Right Track (Remaster) Billy Butler

Album Info

Album Veröffentlichung:


Label: Columbia/Legacy Recordings/ROAR

Genre: R&B

Subgenre: Soul

Interpret: Billy Butler

Komponist: J. Jones, W.E. Butler, G. Sims, Curtis Mayfield

Das Album enthält Albumcover

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  • 1Right Track02:28
  • 2Can't Live Without Her02:15
  • 3Found True Love02:32
  • 4Boston Monkey02:06
  • 5Tomorrow is Another Day02:08
  • 6(I've Got a Feelin) You're Gonna Be Sorry02:21
  • 7I Can't Work No Longer02:25
  • 8Nevertheless02:06
  • 9Gotta Get Away02:15
  • 10(You Make Me Think ) You Ain't Ready02:31
  • Total Runtime23:07

Info zu Right Track (Remaster)

Marginal Records presents 'Billy Butler: Right Track, the Very Best of and More,' featuring the original 1960s recordings on the Okeh label by this Chicago-based singer.

„Marginal, the import label of release for the lengthy, quasi-legal Nuggets series Soul Cargo, as well as an excellent Billy Stewart collection, did Chicago soul fans yet another favor with this collection, a bulked-up version of the former Right Track: The Very Best Of. Adding eight more tracks makes it function as a complete-on-Okeh compilation, featuring both sides of each single plus all of Billy Butler's 1966 LP Right Track. Thanks to his sweet voice and the songwriting/production expertise of Curtis Mayfield, Billy Butler's songs were right next to the Impressions in terms of quality, and quite a few of these ('Found True Love,' 'My Sweet Woman') haven't been anthologized as much as they deserve. Fans of the early Impressions as well as good-time Chicago soul perennials like Major Lance or Bob & Earl will find much to love here, including '(You Make Me Think) You Ain't Ready' and '(I've Got a Feeling) You're Gonna Be Sorry.' The early singles are much more enjoyable than the album tracks; OKeh was aiming Butler at the same audience that picked up on Major Lance's 'Monkey Time,' resulting in a few novelties like 'Boston Monkey.' With just a few exceptions, though, Butler's recordings for OKeh were of a very high quality.“ (John Bush, AMG)

Produced by Carl Davis, Gerald Sims

Digitally remastered

Billy Butler
was the Chicago singer who creatively most benefited from Curtis Mayfield’s encouragement and early tutelage. Billy is Jerry Butler’s younger brother, so naturally Jerry and Curtis were both major influences in Billy’s early development as a singer/songwriter. Mayfield supervised and Carl Davis produced his first session at OKeh on 8 May ‘63, and they co-wrote his first recording ‘Found True Love’ that was arranged by Johnny Pate.

Chart action wasn’t any friend to Billy Butler – a series of badly timed events dogged progress throughout his singing career but thankfully he persisted long enough to produce many beautiful love songs and some of the greatest ‘uptown soul’ of all time. Curtis provided Billy with songs like ‘Nevertheless’, ‘You’re Gonna Be Sorry’, ‘Does It Matter’ and ‘I’m Just A Man’ for his early OKeh sessions. But, it was a re-working of the Impressions’ ‘I Can’t Work No Longer’ that gave Billy Butler his biggest chart success when it hit #6 US R&B in June ’65. The insistently uptempo ‘Right Track’ made #24 R&B in July ‘66 and became the song that he’s best know for in Europe. Billy parted company with OKeh and his group the Chanters in ’67 to pursue a solo career with producer Carl Davis at Brunswick. His solo efforts made no commercial impact during the next two years but Billy put out some great records starting with the superb ‘Love Grows Bitter’. He wrote one of his finest songs ‘I Stand Accused’ that scored a big hit for co-author Jerry. Gene Chandler recorded ‘Bless Our Love’, ‘A Song Called Soul’ and ‘No Peace, No Satisfaction’, Lavern Baker, the Artistics and Jackie Wilson also cut his songs. The Opals had ‘Does It Matter’ and Otis Leavill cut ‘Let Her Love Me’ and ‘To Be Or Not To Be’ - the list goes on and on.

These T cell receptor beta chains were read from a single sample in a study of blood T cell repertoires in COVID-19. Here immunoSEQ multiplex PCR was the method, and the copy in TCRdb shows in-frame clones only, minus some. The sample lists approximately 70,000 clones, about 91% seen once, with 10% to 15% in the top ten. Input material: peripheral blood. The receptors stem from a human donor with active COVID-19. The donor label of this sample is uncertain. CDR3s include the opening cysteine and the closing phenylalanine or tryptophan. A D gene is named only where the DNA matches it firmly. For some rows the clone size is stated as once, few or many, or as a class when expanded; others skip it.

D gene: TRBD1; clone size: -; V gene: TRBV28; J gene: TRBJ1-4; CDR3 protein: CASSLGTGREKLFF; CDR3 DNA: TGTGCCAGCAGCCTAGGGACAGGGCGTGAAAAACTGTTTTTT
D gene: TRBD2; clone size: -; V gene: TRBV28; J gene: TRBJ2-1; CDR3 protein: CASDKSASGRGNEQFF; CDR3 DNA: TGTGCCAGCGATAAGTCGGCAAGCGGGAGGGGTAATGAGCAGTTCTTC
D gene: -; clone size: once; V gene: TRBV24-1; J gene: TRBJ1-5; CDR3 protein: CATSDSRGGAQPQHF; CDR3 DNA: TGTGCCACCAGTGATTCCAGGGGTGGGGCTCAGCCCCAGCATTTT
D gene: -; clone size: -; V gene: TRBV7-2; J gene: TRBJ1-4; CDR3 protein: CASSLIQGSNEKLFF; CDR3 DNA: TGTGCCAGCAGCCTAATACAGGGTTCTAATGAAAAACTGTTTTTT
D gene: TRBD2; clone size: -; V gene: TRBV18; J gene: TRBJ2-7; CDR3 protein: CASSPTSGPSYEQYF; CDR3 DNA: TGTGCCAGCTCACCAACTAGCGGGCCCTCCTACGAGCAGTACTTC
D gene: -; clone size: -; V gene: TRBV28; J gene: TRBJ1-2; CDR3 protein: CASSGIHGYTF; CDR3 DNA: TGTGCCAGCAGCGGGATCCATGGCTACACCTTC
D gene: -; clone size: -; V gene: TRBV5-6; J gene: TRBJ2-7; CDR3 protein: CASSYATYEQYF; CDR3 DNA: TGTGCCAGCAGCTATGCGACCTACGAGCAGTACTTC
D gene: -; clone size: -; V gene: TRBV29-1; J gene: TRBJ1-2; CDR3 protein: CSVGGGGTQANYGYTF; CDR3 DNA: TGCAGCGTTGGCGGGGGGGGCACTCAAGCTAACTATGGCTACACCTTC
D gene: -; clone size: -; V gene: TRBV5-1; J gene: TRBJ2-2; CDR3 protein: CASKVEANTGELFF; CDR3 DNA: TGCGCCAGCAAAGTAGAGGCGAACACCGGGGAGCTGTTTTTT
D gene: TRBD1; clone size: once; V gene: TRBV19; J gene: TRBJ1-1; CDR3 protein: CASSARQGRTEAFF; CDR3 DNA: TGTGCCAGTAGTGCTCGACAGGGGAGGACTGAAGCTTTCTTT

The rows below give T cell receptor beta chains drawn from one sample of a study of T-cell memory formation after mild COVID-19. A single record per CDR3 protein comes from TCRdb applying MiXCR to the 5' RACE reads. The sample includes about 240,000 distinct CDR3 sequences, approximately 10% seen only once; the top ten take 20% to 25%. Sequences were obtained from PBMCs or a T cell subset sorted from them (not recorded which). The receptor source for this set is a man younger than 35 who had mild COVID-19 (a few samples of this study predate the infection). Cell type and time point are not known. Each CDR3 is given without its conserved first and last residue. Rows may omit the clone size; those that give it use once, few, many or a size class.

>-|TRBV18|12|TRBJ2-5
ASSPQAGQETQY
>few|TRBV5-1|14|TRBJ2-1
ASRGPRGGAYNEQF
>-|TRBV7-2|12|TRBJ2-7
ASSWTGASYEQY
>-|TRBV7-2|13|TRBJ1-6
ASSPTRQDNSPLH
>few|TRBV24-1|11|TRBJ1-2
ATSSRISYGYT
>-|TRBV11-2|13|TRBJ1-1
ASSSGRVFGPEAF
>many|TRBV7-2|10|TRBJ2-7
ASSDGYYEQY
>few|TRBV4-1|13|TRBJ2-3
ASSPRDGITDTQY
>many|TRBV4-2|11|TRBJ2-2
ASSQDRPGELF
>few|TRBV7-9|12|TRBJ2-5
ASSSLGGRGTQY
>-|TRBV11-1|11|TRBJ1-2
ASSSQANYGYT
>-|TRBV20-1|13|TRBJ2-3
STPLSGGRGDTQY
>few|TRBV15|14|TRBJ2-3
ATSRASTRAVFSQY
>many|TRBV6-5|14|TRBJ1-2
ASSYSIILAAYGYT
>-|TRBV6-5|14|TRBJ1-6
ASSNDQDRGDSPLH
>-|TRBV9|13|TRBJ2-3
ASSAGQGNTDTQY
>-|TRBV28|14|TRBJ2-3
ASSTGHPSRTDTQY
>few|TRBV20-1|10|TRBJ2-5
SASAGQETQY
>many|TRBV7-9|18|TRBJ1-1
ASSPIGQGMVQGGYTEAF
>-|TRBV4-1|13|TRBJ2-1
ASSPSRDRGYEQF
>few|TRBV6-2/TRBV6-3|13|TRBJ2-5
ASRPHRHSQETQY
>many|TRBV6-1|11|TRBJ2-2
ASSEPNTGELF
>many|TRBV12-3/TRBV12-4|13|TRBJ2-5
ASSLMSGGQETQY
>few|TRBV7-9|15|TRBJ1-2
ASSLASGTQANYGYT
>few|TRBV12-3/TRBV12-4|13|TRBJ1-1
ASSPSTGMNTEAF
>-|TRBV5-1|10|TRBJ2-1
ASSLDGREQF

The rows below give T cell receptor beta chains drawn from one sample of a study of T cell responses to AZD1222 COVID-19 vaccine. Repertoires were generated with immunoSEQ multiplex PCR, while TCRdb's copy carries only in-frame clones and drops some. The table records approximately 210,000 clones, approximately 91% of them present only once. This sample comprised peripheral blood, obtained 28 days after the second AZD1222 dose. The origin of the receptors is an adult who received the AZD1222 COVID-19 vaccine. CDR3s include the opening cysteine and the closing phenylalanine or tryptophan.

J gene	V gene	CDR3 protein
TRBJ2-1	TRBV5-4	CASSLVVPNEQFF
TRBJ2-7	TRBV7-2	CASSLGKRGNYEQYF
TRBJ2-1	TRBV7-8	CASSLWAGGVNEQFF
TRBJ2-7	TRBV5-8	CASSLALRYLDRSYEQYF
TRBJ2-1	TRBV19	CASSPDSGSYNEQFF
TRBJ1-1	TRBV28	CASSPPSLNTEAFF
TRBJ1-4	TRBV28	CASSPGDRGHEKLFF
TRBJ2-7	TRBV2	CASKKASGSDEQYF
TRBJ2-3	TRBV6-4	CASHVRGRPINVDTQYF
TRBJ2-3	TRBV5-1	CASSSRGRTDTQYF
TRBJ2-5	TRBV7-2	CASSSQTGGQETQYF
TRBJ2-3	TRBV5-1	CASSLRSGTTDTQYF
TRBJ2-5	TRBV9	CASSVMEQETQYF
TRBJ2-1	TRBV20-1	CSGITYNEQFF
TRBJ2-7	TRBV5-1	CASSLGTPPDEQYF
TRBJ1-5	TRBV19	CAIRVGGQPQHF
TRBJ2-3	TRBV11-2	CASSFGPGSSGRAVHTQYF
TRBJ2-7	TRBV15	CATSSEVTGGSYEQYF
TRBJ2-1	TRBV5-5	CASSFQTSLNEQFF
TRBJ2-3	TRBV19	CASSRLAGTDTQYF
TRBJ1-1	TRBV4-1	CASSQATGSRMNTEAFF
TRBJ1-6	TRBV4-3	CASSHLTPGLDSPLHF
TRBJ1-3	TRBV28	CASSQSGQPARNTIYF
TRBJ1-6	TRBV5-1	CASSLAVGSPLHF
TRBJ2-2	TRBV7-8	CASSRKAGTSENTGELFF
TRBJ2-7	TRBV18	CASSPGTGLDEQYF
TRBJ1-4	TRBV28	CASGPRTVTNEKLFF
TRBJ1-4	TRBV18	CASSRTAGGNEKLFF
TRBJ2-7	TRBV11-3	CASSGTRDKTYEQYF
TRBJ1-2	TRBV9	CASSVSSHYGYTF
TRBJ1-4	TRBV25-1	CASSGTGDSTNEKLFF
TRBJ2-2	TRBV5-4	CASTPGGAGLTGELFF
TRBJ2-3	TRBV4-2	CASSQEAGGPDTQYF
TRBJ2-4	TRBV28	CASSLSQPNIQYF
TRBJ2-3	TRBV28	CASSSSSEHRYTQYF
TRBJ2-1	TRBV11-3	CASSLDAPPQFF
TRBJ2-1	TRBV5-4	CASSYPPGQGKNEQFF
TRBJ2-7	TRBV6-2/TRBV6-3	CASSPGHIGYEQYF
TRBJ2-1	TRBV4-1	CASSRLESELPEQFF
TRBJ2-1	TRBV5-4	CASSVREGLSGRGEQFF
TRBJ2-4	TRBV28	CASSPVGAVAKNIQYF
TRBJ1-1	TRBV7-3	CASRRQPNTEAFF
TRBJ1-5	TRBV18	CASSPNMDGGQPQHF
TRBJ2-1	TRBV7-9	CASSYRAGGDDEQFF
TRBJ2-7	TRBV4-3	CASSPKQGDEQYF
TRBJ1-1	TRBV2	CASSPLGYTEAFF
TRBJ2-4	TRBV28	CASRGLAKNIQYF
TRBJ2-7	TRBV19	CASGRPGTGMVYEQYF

Billy formed his new group Infinity with ex Chanter Errol Banks, Phyllis Knotts and Larry Wade in 1967. When the their first record ‘Get On The Case’ took off it raced to #41 R&B within a few days of release and caught Stax (Fountain’s distributor) on the hop because they couldn’t supply enough records to meet public demand. Infinity put this disappointment behind them and signed to Mercury for their next two singles but things did not improve. Undaunted the Brothers Butler set up their next venture, Memphis Records in 1970 whose roster included the Unifics, James Spencer, the Girls, Ollie & The Nightingales and Infinity. When Memphis released ‘I Don’t Want To Lose You’ it took off in Chicago but they couldn’t get airplay anywhere else countrywide. The quartet had an album issued by Pride in ’71 but despite all their talent they couldn’t create much commercial success. After the group’s disintegration three years later, Billy busied himself behind the scenes at the ‘Butler Workshop’ writing and producing for other artists. He had become brother Jerry’s MD on the road with the Ice Man Band, fulfilling a role that others like Mayfield and Phil Upchurch had previously performed. Billy continued to write, perform and he did cut a few demos but couldn’t get a record deal until Curtom signed him in March ’76 and issued Sugar Candy Lady, his only solo album. Unfortunately the finished album was uneven and it did not chart anywhere. Once again the luckless Butler found himself in the right place at the wrong time. Within a year Curtom had switched distributors to RSO and cut back drastically on their core roster. Billy disappeared back under cover writing and performing with the Ice Man’s Band but between 1963 –’86 he made great records for the OKeh, Brunswick, Fountain, Mercury, Memphis, Uni, Pride, MGM, Curtom and Trumpet labels.

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